Summit to Sea: Exploring a cross-sectoral approach to delivering for nature at scale in Mid Wales

Working alongside the communities, natural resource users and owners of the uplands, lowlands and coastline, Summit to Sea will be developing collaborative land and sea management solutions at scale. These solutions will support healthy and biodiverse ecosystems that deliver economic, ecological and social benefits, through connecting land and sea, appropriate to the local place and culture in Mid Wales. The project is co-designing a model conservation and land/sea use appropriate to Mid Wales, stretching from the tops of mountains to the expanse of the sea of Cardigan Bay.

The Project Area

Situated across the central Welsh counties of Powys and Ceredigion, the project area stretches from the Pumlumon uplands (the highest part of Mid Wales) to the marine-protected areas of Cardigan Bay. The Pumlumon massif forms the largest watershed in Wales and is the source of the rivers Severn, Wye and Rheidol. Overlapping with the UNESCO Dyfi Biosphere Reserve and comprising the Dyfi National Nature Reserve, this area also contains several Sites of Special Scientific Interest, Special Areas of Conservation and Special Protection Areas.

The wider area of this project provides a diverse range of habitat types including grazed upland grassland, deciduous woodland, lowland pasture, saltmarshes, dune systems, freshwater lakes and rivers, an estuary and marine reefs. The communities who live here are rightly proud of this extraordinary but little-celebrated part of Wales.

Project context and opportunity

Across Wales there has been a significant proportion of natural habitat lost, including  44% of upland heathland and 30% of its wildlife-rich dune systems. Only 12% of woodland in Wales is ancient or semi-natural, and much of that has become degraded and fragmented.

In the project area itself, rivers and riparian habitat form important links from land to the marine environment where structures prevent fish species movement, freshwater pollution is evident and coastal and estuarine zone habitats are degraded or fragmented. Fragile seabed communities are also being damaged by nomadic dredgers who, with little or no enforcement of regulations, have been observed fishing illegally in Cardigan Bay.

The wider area, comprising 15,000 people in 11 communities and 250 farms, and faces economic uncertainty post-Brexit. There is an opportunity, however, to develop a new, collaborative, landscape-scale approach to managing land and sea in mid-Wales. There is a real sense of place amongst local people and a strong will to improve the biodiversity and ecology that exists, numerous examples of positive land management and a strong basis on which to build a more local, wildlife beneficial economy. In addition, political will for a more sustainable future encompassing wellbeing of ecology, people and economy is strong in Wales.

What the project will do

Summit to Sea will work to develop collaborative land and marine management interventions to deliver nature benefits at scale, across resource ownership and management boundaries. This needs a shared, agreed, and inspiring approach to realise multiple benefits across natural resources and their uses.

The five areas of focus to the co-designing of solutions are:

  • Enhancing riparian and estuarine ecological connectivity from summit to sea through increasing biodiversity and favourable habitat, reducing pollution and siltation, whilst improving upland and lowland bog for improved carbon capture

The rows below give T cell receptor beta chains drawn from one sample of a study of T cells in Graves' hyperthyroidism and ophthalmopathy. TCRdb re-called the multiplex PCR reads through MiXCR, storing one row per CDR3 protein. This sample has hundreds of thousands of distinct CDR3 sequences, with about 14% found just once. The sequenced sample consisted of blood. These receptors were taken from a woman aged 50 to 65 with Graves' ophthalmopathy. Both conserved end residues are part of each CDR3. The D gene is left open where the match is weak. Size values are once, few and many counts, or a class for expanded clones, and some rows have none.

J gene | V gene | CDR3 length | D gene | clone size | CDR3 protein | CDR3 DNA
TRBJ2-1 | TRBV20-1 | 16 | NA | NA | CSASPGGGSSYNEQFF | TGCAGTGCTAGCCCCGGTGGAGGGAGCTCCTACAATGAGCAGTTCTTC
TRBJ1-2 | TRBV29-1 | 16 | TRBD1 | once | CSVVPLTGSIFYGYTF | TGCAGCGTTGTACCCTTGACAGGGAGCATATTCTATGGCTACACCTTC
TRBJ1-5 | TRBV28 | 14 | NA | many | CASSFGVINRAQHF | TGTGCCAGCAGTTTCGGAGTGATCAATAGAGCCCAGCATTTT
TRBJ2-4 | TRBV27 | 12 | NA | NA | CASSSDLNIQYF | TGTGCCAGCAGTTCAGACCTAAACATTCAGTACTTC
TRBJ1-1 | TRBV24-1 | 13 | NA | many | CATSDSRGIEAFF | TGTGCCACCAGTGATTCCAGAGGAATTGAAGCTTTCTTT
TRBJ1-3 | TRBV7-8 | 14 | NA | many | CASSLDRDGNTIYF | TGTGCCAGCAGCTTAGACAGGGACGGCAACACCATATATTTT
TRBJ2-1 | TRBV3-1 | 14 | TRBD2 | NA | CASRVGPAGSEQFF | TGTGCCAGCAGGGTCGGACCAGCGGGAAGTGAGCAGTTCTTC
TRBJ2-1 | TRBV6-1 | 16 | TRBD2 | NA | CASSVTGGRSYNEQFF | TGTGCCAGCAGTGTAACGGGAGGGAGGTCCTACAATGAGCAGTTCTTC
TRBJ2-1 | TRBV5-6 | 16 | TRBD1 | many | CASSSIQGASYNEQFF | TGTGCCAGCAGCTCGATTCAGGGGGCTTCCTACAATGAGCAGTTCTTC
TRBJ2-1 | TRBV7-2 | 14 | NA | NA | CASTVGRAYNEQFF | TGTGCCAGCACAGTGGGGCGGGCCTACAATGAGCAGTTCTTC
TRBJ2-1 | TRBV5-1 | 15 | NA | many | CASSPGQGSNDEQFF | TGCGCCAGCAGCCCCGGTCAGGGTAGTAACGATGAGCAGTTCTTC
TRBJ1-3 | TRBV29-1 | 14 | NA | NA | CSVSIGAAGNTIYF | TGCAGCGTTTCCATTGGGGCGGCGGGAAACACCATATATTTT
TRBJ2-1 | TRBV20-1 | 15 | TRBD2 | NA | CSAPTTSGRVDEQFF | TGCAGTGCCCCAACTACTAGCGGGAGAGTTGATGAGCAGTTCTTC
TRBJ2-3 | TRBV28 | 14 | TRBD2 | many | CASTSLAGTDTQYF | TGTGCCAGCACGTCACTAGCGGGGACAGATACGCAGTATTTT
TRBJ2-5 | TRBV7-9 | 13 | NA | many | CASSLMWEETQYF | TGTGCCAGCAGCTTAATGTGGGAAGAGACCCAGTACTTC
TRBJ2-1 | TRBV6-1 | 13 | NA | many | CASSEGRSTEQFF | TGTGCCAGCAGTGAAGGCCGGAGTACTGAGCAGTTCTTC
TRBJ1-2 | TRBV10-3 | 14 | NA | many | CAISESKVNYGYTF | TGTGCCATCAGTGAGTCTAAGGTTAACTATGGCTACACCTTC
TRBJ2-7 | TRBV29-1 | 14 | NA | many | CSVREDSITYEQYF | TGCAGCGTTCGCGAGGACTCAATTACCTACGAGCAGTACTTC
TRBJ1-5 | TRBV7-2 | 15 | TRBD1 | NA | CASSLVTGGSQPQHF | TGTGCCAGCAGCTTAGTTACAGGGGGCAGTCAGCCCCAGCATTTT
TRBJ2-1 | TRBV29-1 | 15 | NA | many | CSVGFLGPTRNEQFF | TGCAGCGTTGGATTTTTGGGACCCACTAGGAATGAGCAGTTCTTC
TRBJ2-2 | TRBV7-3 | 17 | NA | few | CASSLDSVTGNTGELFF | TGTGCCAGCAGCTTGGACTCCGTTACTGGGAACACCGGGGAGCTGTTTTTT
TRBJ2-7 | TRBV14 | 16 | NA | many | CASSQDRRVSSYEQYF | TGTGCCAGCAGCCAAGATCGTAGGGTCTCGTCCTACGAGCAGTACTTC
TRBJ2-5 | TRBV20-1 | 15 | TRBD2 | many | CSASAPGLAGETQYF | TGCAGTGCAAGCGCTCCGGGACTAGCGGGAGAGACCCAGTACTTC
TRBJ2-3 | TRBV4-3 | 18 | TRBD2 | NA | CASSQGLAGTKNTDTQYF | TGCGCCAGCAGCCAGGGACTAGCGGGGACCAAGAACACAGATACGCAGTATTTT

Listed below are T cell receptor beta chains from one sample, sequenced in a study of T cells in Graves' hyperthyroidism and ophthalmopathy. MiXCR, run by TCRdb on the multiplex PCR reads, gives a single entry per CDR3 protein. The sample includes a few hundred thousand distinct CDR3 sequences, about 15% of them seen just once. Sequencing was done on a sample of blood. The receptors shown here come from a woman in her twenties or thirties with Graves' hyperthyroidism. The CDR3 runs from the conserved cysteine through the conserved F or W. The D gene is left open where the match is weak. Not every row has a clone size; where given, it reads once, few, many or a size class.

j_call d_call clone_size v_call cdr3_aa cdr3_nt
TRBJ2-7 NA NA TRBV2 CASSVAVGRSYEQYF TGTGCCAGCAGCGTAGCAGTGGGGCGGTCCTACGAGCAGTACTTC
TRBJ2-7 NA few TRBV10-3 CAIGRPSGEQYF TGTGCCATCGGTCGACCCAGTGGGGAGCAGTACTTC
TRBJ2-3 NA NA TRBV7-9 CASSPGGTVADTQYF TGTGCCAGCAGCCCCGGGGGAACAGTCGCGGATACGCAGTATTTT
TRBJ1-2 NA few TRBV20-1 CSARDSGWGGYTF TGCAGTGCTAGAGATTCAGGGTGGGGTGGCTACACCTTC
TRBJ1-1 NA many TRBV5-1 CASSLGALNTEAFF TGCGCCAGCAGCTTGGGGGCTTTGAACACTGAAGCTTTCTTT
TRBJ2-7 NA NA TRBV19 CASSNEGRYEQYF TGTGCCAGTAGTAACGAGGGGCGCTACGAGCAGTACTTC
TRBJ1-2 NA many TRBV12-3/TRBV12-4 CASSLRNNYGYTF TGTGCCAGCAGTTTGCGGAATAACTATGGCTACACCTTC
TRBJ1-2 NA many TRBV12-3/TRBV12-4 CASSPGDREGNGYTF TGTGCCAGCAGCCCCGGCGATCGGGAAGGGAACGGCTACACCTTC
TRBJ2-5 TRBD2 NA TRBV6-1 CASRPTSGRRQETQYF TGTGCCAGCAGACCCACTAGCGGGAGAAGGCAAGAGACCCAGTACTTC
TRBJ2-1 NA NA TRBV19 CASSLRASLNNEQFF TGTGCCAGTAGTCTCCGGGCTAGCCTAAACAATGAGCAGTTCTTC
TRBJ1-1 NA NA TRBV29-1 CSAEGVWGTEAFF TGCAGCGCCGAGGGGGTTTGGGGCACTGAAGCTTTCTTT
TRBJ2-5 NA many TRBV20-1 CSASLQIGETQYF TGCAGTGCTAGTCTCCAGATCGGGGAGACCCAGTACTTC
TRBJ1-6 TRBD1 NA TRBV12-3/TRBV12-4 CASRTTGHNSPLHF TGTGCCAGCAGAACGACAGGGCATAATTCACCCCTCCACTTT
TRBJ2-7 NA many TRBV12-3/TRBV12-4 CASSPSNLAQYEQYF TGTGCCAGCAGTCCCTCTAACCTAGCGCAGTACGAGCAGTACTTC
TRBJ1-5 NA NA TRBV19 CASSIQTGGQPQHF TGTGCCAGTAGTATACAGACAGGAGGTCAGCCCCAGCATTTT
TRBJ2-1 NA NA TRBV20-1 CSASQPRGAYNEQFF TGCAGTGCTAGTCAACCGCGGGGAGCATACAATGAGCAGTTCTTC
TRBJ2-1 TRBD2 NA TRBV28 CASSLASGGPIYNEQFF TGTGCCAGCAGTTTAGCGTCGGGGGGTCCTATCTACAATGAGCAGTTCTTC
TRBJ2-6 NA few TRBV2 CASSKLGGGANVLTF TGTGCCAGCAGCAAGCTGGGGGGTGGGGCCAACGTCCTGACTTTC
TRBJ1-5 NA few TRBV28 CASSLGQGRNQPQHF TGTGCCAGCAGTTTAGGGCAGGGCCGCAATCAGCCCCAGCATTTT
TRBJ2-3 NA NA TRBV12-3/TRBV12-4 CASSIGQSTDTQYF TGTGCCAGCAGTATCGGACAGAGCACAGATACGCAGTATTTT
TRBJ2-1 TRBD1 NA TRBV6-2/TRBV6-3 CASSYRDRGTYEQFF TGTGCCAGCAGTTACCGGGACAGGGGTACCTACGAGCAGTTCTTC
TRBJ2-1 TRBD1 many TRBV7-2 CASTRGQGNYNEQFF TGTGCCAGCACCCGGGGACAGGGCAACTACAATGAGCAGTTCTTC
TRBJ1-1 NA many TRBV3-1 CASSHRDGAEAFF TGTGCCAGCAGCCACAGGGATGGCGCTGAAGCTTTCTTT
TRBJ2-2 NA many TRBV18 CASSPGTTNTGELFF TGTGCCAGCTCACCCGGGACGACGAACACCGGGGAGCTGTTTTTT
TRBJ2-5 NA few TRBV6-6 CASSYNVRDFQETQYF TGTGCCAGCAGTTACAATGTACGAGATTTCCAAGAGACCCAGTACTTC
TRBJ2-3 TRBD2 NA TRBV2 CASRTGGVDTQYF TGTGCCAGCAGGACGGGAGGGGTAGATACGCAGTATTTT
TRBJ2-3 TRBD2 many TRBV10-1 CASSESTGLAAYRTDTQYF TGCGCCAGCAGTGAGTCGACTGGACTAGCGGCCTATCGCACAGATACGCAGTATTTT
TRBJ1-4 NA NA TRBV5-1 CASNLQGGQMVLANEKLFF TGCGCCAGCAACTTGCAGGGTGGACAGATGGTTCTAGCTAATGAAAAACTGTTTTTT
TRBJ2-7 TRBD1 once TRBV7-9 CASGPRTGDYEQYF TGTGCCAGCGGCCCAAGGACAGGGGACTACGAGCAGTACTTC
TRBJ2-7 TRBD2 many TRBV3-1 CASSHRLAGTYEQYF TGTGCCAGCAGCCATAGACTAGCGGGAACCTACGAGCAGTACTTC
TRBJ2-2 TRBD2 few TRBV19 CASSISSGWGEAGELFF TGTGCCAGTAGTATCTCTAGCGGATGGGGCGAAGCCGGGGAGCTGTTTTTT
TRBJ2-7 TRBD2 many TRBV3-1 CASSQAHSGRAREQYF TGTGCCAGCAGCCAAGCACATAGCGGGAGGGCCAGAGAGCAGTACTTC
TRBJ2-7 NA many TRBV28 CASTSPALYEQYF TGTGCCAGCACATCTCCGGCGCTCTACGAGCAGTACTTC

• Improving water routes and quality through reducing pollution and removing fish barriers to allow greater connectivity for nature which improves habitat resilience and biodiversity
  • Expansion of woodland and native tree cover in the right places for multiple benefits alongside improving woodland management; creating uneven aged sylvicultural systems; and continuous cover
  • Supporting healthier biodiversity through increasing benefits of land management systems to provide greater habitat biodiversity across a wide range of land holdings
  • Connecting people to nature by strengthening human relationships with local natural resources and ecology, whilst building better links for positive ecological benefit between local business and place and supporting health and wellbeing initiatives

All of these aims will be underpinned by strong social and economic benefits.

Summit to Sea recognises that solutions to these environmental challenges, and realising these opportunities cannot be found by excluding local communities, protecting only small and isolated pockets of wildlife, or disregarding the wealth of knowledge, understanding and concern for the land that already exists in the area.

The only ethical, just way to turn around environmental degradation is for local people to be at the core of the change. We need to be ambitious and crucially work at scale. Solutions will build connectivity to enable impact at scale, underpin the local economy, and celebrate the local culture and sense of place.

Project Partners

RSPB Cymru (Wales)
Coed Cadw (Woodland Trust – Wales)
Pen Llŷn a’r Sarnau (SAC)
Montgomeryshire Wildlife Trust
Marine Conservation Society
Whale and Dolphin Conservation

Project Gallery

Latest updates from Planning Projects

Endangered Landscapes Programme opens call for expressions of interest for Planning Grants

The Endangered Landscapes Programme has opened a call for expressions of interest for funding of up to US$100,000 for Landscape…

Farmers working together in Cumbria to face an uncertain future

Restoration at the landscape scale often involves a wide range of stakeholders – landowners, community members, local business, farmers, people…

Overcoming Barriers to Restoring the Białowieża Forest

A UNESCO World Heritage Site, the Białowieża forest is one of the largest areas of primary lowland temperate forest in…